The Caribbean Community Administrative Tribunal, or CCAT, is a tribunal tasked with being the ultimate arbiter of employment disputes for all staff at the CARICOM Secretariat and other CARICOM institutions, as these bodies, being international organizations, are not subject to local laws and national courts. The establishment of the administrative tribunal was approved in February 2019 at the Thirtieth Inter-Sessional Meeting of the CARICOM Heads of Government and its Statute adopted.
The need for an administrative tribunal for the employers and employees at regional institutions such as the CARICOM Secretariat and the Caribbean Examination Council (CXC) and the (CARICAD), was recognized in 2007 in the lead up to the 2008 legal case Johnson v. CARICAD, AR 2 at the Caribbean Court of Justice (CCJ). Although a draft statute for a CARICOM Administrative Tribunal was proposed in 2009, active work on its establishment gathered steam in 2018 with the support of the then CCJ President, Sir Dennis Byron
As with other international organizations, the CARICOM Secretariat and CARICOM Institutions, are outside the jurisdiction of, and thus immune from being sued within, the court systems of the various member states. An administrative tribunal, then would be in keeping with similar such tribunals established for the United Nations, International Labour Organization, the Council of Europe, the African Development Bank and many other such organizations. The need for such a tribunal became especially important when the CCJ determined that it did not have jurisdiction to hear the matter raised in Johnson v. CARICAD, AR 2, highlighting the gap that then existed in the statutes and other founding documents of CARICOM Institutions with respect to settling employment disputes.
Structure and Function
The CCAT will serve as the final dispute resolution forum after all other internal dispute resolution procedures have been exhausted within the eligible organizations (defined in the CCAT Statute as the CARICOM Secretariat and any other CARICOM Institutions provided that the jurisdiction of the CCAT has been accepted by these organizations).
According to the CCAT's Statute, the Tribunal itself will consist of five Members selected by the Regional Judicial and Legal Services Commission (RJLSC) for a four year term (renewable only once) and must have been qualified to hold high judicial office in a CARICOM Member State (or to currently hold or previously held such office); or be experienced and competent jurisconsults (especially with experience in labour relations) for not less than ten years. Members themselves will have security of tenure and can only be removed from office before the end of their term (unless they die or resign first) by a majority of the other Members and with the approval of the RJLSC and only on grounds of being clearly unsuitable for the role or because of some inability to discharge his or her duties.
The Presidency of the Tribunal rotates among the Members in order of seniority for terms of two years, with the first President being elected by the Members themselves. A major duty of the President of the Tribunal is to convene a panel of three Members (including the President himself/herself unless he/she decides otherwise) to her complaints brought before the Tribunal and to preside over the hearings.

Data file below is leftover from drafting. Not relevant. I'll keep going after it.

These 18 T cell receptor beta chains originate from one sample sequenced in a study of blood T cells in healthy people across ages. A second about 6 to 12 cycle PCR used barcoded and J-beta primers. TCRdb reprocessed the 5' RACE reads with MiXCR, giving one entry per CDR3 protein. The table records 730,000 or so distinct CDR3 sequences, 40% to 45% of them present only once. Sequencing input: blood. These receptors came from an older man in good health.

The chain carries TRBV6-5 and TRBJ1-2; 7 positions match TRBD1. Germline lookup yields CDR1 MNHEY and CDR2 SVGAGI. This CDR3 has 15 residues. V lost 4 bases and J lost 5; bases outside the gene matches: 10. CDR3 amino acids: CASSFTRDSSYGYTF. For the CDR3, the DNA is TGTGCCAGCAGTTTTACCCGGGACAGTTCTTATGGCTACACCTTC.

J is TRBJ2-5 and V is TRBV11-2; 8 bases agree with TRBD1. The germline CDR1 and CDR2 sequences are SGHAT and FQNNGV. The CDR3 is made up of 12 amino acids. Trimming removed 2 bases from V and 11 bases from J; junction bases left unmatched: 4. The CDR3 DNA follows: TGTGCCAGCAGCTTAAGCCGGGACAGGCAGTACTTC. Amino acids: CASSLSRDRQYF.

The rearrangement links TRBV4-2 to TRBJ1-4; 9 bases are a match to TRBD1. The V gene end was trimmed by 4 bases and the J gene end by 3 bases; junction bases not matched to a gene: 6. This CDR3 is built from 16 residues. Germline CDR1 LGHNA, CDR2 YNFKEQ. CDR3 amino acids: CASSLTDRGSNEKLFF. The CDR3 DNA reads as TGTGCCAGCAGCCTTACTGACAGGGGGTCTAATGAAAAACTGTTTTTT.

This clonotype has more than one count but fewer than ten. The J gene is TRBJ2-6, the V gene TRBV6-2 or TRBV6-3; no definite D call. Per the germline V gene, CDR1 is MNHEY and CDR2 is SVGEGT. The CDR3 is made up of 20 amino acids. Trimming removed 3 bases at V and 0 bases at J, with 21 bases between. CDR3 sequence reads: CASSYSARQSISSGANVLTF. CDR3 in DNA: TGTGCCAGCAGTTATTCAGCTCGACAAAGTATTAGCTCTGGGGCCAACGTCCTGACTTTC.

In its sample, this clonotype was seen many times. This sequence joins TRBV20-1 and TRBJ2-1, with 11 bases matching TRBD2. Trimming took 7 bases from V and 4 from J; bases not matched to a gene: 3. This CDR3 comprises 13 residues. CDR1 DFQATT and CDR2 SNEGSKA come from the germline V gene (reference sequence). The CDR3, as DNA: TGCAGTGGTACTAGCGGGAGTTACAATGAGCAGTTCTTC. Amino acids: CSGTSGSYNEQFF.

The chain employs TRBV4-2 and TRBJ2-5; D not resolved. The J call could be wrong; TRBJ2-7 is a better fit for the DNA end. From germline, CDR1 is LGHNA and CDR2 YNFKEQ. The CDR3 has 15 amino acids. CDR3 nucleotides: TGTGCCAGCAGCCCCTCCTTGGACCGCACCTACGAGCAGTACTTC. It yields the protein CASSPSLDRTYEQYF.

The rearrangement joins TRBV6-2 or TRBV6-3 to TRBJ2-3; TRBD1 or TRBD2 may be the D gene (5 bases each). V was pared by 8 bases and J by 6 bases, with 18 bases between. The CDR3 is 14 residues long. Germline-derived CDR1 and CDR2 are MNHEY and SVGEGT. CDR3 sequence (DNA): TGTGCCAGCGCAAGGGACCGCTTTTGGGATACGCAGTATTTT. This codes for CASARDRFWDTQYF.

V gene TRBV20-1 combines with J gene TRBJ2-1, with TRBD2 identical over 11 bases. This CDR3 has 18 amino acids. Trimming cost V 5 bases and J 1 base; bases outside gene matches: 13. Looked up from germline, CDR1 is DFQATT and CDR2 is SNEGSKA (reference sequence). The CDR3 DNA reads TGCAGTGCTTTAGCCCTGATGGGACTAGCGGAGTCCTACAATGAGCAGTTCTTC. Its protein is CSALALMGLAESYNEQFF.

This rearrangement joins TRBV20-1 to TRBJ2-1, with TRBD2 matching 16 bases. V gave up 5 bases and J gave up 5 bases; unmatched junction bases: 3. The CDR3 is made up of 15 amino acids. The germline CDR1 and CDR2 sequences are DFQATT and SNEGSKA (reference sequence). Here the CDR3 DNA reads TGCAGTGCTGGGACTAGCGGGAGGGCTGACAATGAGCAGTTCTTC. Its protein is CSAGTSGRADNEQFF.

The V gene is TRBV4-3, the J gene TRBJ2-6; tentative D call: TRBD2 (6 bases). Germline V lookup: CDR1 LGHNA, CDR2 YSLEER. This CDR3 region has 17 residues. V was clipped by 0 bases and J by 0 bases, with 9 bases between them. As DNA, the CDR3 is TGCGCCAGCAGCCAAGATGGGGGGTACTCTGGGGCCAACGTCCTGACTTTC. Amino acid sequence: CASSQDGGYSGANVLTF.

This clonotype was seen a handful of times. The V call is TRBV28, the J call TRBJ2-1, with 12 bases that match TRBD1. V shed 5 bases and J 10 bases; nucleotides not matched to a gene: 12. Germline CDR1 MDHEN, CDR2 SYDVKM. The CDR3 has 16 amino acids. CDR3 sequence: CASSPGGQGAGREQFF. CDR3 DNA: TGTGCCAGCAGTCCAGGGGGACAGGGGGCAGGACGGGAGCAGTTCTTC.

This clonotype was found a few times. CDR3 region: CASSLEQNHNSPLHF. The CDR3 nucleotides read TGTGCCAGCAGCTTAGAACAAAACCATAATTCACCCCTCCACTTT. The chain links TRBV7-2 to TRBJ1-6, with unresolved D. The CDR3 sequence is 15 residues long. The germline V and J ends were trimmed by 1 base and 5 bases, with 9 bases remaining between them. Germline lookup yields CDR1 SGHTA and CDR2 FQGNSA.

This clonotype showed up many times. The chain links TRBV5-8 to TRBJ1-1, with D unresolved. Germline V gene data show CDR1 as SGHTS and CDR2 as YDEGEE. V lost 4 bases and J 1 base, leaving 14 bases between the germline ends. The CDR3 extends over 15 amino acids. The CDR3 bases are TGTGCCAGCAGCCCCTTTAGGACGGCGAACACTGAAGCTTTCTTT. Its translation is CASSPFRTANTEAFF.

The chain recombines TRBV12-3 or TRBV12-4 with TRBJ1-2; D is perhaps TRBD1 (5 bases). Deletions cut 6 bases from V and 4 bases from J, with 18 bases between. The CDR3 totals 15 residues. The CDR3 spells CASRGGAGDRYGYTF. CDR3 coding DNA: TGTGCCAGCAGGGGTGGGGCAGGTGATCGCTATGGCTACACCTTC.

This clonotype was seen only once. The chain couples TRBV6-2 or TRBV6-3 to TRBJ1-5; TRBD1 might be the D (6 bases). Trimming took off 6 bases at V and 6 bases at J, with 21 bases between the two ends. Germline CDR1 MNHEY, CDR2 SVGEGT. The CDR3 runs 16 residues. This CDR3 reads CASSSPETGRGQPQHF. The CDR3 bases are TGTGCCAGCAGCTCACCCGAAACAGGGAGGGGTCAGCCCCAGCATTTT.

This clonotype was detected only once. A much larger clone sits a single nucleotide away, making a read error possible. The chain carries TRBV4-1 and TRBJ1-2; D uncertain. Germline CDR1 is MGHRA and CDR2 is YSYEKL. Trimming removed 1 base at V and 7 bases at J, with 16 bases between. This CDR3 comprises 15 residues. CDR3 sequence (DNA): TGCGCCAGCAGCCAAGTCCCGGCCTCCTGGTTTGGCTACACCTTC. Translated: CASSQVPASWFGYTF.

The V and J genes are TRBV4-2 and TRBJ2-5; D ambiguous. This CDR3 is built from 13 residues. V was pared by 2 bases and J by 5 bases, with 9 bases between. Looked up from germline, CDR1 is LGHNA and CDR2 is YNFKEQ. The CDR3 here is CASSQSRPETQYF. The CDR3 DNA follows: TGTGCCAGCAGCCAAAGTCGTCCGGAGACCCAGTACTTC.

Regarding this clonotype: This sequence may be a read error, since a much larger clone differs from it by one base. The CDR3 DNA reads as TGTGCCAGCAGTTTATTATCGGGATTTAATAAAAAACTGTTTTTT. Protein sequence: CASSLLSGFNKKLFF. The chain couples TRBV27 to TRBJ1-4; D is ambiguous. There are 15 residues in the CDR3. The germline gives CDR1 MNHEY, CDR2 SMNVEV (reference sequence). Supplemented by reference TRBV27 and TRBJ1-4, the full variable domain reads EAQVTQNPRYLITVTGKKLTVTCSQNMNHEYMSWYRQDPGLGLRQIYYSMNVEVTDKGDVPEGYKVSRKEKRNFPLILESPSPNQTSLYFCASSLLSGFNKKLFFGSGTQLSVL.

In making a judgement over a case brought before it the CCAT is required, by its Statute, to apply international administrative law principles and fundamental human rights while excluding the national laws of the host countries of the Institutions concerned or of the staff members involved in the case. Judgement themselves are to be done by consensus, or a majority vote where consensus cannot be found and all judgements are to be communicated in writing to complainant and the Institution involved, with the reasons for the judgement clearly outlined.
Judgements made by the CCAT are to be final, except in rare cases where they can be either revised, within a period of ninety days if a party to a case discovers a fact after proceedings which could have had a major influence on the judgement, or appealed to a Review Committee composed of five judges of the CCJ if leave for such an appeal is granted by the Review Committee itself within sixty days of the original judgement.
The Tribunal became operational after at least ten eligible Institutions representing no less than 750 employees acceded to the jurisdiction of the CCAT and any such Institution may withdraw from the jurisdiction of the Tribunal three years after giving written notice of an intention to do so, unless permitted to withdraw sooner by a vote of three quarters of the eligible Institutions under the CCAT's jurisdiction.
Funding of the CCAT is the responsibility of the CARICOM Secretariat and the 18 other CARICOM Institutions according to a formula accounting for recurrent costs (shared equally) and variable costs (of which 20% is shared equally and the remainder according to the number of employees at each institution).
Members of the Tribunal
The Tribunal is composed of the following members:
As of 5 October 2020:
|State||Members of the Court||President||Judge|
|Belize||Lisa Shoman, SC||2020–|
|Trinidad and Tobago||2020–|
|British Virgin Islands||Dancia Penn, QC||2020–|
|Saint Kitts and Nevis||, QC||2020–|
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- Statute of the Caribbean Community Administrative Tribunal
- Letter to Editor:There is need for a Caricom Administrative Tribunal
- BIOGRAPHY: The Rt. Hon. Sir Charles Michael Dennis Byron President, Caribbean Court of Justice
- Guyana chronicle e paper 03 13 2018 Retiring Sir Dennis Byron believes court can help change Caribbean social order p. 17
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